Bottle or can? It's a question you may be asked at a bar, at a BBQ, or anywhere else beer is involved. As reported by MarketWatch, there's a science behind this debate. On January 24, 1935, the Gottfried Krueger Brewing Co. with help from the American Can Co., sent 2,000 cans of Krueger's Finest Beer and Krueger Cream Ale to Richmond, Virginia. The tops of the cans were flat, meaning the drinker had to punch a hole for drinking and a hole for air intake. They were well received, and by the end of 1935, Krueger and its competitors had sold more than 200,000,000 cans across the country.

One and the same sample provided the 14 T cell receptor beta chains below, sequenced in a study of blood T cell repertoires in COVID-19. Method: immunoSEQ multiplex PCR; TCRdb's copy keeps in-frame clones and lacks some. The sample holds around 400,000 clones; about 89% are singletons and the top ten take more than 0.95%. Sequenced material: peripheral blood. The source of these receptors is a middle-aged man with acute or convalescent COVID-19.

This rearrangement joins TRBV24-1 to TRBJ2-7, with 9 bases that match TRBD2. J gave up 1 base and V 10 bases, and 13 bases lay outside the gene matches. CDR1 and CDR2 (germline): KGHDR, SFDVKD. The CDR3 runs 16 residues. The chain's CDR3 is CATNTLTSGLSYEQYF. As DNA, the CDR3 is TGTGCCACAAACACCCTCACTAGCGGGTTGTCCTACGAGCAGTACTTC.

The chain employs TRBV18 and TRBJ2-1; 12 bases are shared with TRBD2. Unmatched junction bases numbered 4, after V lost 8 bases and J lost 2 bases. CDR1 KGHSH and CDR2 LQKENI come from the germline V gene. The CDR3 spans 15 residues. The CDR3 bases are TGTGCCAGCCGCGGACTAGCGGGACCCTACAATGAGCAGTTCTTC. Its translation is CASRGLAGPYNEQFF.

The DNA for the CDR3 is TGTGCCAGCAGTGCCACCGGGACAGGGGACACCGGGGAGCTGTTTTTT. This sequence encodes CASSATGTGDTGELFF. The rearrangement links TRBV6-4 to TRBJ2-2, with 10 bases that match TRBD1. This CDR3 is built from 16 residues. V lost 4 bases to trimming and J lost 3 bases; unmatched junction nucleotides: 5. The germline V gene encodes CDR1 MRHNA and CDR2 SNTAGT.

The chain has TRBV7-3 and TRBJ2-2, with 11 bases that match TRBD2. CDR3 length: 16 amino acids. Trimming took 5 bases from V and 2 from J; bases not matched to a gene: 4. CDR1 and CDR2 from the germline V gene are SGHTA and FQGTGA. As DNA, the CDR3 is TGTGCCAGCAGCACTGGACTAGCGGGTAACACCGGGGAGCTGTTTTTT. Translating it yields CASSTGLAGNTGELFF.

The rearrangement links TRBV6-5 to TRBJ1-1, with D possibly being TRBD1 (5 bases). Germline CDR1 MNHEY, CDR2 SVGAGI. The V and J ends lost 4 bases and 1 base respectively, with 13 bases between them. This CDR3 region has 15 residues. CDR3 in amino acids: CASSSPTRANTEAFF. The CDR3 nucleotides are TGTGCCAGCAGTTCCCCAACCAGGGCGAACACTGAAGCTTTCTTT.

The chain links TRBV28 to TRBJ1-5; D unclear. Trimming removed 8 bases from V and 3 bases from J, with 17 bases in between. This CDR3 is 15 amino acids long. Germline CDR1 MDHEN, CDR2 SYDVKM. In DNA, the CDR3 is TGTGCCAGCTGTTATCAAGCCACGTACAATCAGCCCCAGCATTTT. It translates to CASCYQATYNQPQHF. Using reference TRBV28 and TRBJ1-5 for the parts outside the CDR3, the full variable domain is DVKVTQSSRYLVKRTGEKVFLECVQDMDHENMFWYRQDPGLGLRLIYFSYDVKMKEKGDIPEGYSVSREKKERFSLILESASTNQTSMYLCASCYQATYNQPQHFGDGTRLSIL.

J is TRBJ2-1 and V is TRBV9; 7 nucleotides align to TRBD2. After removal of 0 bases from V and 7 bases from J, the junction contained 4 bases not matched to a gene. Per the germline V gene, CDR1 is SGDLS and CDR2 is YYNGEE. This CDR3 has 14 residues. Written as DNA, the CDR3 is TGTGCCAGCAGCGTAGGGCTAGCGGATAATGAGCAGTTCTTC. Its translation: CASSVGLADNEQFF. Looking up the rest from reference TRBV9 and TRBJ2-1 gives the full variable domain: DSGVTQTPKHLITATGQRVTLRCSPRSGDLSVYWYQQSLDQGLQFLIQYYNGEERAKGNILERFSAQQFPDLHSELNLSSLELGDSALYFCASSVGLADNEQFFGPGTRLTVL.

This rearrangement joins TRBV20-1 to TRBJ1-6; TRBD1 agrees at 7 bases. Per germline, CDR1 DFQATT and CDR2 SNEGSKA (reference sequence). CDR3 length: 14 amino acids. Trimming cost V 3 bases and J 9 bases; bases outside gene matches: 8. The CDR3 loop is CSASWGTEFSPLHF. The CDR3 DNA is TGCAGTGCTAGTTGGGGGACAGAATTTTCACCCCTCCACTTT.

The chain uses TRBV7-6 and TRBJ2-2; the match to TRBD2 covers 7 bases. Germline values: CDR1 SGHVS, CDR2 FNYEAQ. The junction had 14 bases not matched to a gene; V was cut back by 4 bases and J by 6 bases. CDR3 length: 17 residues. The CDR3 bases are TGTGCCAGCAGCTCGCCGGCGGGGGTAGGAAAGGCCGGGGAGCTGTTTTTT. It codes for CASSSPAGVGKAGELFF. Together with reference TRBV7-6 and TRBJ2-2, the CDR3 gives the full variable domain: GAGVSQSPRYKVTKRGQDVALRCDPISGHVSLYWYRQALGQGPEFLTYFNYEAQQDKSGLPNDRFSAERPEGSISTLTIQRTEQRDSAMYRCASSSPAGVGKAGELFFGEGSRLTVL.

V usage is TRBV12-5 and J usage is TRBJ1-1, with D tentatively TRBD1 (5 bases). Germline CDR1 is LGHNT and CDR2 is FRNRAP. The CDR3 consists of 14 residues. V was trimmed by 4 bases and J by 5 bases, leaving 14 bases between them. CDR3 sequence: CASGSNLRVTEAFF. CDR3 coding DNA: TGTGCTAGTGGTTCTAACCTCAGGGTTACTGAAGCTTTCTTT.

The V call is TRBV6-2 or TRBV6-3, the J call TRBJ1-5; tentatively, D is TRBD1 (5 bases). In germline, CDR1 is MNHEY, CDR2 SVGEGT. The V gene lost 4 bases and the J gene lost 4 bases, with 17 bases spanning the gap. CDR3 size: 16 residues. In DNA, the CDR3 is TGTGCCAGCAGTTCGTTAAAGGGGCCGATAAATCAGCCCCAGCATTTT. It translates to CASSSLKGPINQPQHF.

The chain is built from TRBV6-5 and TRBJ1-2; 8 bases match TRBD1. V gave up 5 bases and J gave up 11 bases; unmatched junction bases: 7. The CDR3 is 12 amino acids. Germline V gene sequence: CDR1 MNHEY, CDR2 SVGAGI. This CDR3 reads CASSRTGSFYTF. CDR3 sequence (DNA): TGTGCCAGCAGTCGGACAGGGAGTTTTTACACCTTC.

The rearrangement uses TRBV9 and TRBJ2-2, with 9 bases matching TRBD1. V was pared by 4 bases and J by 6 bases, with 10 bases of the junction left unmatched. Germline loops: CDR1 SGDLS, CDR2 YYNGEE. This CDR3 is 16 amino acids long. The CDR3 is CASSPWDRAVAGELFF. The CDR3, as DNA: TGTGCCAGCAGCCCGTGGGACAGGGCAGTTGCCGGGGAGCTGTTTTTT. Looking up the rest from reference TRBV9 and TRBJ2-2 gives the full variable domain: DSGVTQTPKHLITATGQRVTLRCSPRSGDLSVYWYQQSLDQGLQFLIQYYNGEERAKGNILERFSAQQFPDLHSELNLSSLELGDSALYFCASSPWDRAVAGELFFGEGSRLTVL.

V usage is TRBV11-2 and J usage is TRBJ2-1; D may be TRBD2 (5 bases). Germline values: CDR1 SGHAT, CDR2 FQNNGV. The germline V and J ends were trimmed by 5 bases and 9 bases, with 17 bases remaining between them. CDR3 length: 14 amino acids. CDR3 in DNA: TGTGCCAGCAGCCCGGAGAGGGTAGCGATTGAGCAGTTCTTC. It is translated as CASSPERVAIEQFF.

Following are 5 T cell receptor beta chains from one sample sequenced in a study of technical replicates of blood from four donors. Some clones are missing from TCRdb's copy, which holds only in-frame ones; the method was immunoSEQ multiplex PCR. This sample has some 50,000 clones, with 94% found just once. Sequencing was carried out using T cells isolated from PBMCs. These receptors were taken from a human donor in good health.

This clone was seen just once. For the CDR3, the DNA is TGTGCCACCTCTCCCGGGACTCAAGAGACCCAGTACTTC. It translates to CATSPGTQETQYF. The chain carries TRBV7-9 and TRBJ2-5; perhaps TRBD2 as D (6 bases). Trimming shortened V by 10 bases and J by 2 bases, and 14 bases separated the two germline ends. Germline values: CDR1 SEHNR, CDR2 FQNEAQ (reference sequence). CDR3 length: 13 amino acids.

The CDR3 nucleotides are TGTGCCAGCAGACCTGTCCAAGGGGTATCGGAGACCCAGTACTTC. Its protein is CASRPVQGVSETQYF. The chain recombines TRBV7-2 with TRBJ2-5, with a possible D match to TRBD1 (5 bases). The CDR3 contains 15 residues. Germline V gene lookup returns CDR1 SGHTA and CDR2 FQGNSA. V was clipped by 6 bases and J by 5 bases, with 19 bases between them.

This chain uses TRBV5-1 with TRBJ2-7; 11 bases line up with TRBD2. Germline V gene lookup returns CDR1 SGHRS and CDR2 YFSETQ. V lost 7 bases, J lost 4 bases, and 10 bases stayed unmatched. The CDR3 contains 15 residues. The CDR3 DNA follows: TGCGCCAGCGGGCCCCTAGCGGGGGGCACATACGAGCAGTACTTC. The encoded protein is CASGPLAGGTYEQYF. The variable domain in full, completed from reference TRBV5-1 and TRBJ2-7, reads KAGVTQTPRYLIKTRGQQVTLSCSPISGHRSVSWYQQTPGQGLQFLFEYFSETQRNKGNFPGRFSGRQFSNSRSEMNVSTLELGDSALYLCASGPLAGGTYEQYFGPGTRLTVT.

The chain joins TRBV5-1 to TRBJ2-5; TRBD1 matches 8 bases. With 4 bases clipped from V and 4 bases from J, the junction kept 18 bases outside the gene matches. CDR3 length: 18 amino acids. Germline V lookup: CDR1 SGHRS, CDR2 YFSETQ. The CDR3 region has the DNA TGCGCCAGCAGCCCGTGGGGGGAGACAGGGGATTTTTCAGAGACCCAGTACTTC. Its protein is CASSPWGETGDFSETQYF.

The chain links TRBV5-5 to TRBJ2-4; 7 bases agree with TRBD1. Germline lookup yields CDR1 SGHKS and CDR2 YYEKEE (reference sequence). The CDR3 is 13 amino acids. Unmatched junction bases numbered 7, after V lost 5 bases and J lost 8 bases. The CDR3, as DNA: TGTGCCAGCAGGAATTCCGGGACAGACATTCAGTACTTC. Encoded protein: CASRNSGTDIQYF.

Cans have been a longtime staple of domestic beers, but the craft community was hesitant to join the growing canning contingent. In 2002, Dale Katechis, founder of Oskar Blues, canned Dale's Pale Ale as a way to differentiate and get customers to his brewery in Colorado. According to CraftCans.com, 550 of the nation's more than 5,000 breweries now release their beers in cans.
So, why cans? Cans are cheaper to ship, and they also keep the beer in better condition. Aluminum prevents sunlight and lowers oxygen levels, two of the three enemies of beer.
So, why bottles? A Nielsen survey commissioned by the Brewers Association discovered that only 40% of drinkers felt the quality and freshness of canned beer was greater than or equal to that of bottled beer.
Are you drinking more bottles or cans these days? Let us know in the comments on Instagram @haveanight!